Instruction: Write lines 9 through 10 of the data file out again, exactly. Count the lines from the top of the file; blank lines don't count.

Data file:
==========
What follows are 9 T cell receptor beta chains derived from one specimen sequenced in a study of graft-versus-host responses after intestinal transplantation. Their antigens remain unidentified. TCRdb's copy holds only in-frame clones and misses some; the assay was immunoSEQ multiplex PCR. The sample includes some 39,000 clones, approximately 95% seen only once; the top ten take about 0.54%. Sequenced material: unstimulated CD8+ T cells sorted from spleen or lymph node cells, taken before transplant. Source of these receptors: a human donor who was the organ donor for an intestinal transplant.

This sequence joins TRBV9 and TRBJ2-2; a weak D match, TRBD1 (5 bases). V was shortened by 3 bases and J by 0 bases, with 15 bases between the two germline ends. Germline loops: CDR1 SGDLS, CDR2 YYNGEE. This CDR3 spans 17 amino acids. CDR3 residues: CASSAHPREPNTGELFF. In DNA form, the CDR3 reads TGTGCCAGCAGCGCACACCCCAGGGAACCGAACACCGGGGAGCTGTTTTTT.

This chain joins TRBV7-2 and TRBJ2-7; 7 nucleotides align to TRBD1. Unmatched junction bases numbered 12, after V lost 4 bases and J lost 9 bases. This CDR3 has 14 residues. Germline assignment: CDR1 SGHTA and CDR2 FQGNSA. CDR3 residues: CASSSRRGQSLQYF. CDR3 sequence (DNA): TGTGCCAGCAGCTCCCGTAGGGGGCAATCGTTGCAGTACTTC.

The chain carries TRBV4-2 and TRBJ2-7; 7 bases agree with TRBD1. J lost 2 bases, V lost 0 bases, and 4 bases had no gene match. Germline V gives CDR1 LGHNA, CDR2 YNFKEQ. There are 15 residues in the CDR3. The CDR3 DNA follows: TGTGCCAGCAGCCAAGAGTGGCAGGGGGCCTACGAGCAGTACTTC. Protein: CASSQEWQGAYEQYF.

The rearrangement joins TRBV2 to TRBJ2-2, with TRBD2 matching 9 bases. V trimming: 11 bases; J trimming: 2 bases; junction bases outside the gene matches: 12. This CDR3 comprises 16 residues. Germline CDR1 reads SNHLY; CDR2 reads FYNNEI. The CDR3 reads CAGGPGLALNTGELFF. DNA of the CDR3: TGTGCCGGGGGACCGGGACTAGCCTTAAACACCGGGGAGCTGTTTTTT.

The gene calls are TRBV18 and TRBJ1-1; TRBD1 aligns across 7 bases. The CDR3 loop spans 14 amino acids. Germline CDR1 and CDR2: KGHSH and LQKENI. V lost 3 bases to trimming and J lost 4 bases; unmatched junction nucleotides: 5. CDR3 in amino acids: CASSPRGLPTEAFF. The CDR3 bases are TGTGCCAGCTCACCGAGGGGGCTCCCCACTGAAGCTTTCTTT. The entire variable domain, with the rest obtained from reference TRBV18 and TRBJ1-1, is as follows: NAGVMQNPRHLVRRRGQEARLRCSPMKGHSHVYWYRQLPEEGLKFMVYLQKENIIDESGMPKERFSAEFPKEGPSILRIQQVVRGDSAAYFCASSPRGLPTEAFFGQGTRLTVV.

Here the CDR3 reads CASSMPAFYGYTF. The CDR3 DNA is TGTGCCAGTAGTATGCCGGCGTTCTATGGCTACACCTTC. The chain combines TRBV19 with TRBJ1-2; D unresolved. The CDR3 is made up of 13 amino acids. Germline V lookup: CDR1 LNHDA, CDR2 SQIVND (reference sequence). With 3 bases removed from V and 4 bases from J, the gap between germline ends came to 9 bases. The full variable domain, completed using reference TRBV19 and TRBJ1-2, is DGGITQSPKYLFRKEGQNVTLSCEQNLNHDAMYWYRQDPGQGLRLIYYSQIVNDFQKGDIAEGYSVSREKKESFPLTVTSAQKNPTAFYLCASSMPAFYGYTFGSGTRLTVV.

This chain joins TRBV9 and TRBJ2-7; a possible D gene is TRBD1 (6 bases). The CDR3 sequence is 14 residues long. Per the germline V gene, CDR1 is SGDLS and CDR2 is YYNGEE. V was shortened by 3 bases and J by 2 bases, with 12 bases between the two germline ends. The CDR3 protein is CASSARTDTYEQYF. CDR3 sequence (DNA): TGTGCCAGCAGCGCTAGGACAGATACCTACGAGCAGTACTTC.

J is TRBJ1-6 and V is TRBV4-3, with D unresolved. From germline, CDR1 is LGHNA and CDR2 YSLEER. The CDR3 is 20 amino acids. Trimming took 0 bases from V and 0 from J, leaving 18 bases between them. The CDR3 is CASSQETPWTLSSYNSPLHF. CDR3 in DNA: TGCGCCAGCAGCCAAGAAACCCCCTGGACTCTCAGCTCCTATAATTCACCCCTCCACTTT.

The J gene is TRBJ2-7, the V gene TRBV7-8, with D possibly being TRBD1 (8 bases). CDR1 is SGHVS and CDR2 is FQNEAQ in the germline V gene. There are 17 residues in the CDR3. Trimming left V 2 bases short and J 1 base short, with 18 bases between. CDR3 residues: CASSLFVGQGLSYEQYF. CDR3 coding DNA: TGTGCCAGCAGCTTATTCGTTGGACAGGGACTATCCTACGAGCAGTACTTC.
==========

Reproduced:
J is TRBJ1-6 and V is TRBV4-3, with D unresolved. From germline, CDR1 is LGHNA and CDR2 YSLEER. The CDR3 is 20 amino acids. Trimming took 0 bases from V and 0 from J, leaving 18 bases between them. The CDR3 is CASSQETPWTLSSYNSPLHF. CDR3 in DNA: TGCGCCAGCAGCCAAGAAACCCCCTGGACTCTCAGCTCCTATAATTCACCCCTCCACTTT.

The J gene is TRBJ2-7, the V gene TRBV7-8, with D possibly being TRBD1 (8 bases). CDR1 is SGHVS and CDR2 is FQNEAQ in the germline V gene. There are 17 residues in the CDR3. Trimming left V 2 bases short and J 1 base short, with 18 bases between. CDR3 residues: CASSLFVGQGLSYEQYF. CDR3 coding DNA: TGTGCCAGCAGCTTATTCGTTGGACAGGGACTATCCTACGAGCAGTACTTC.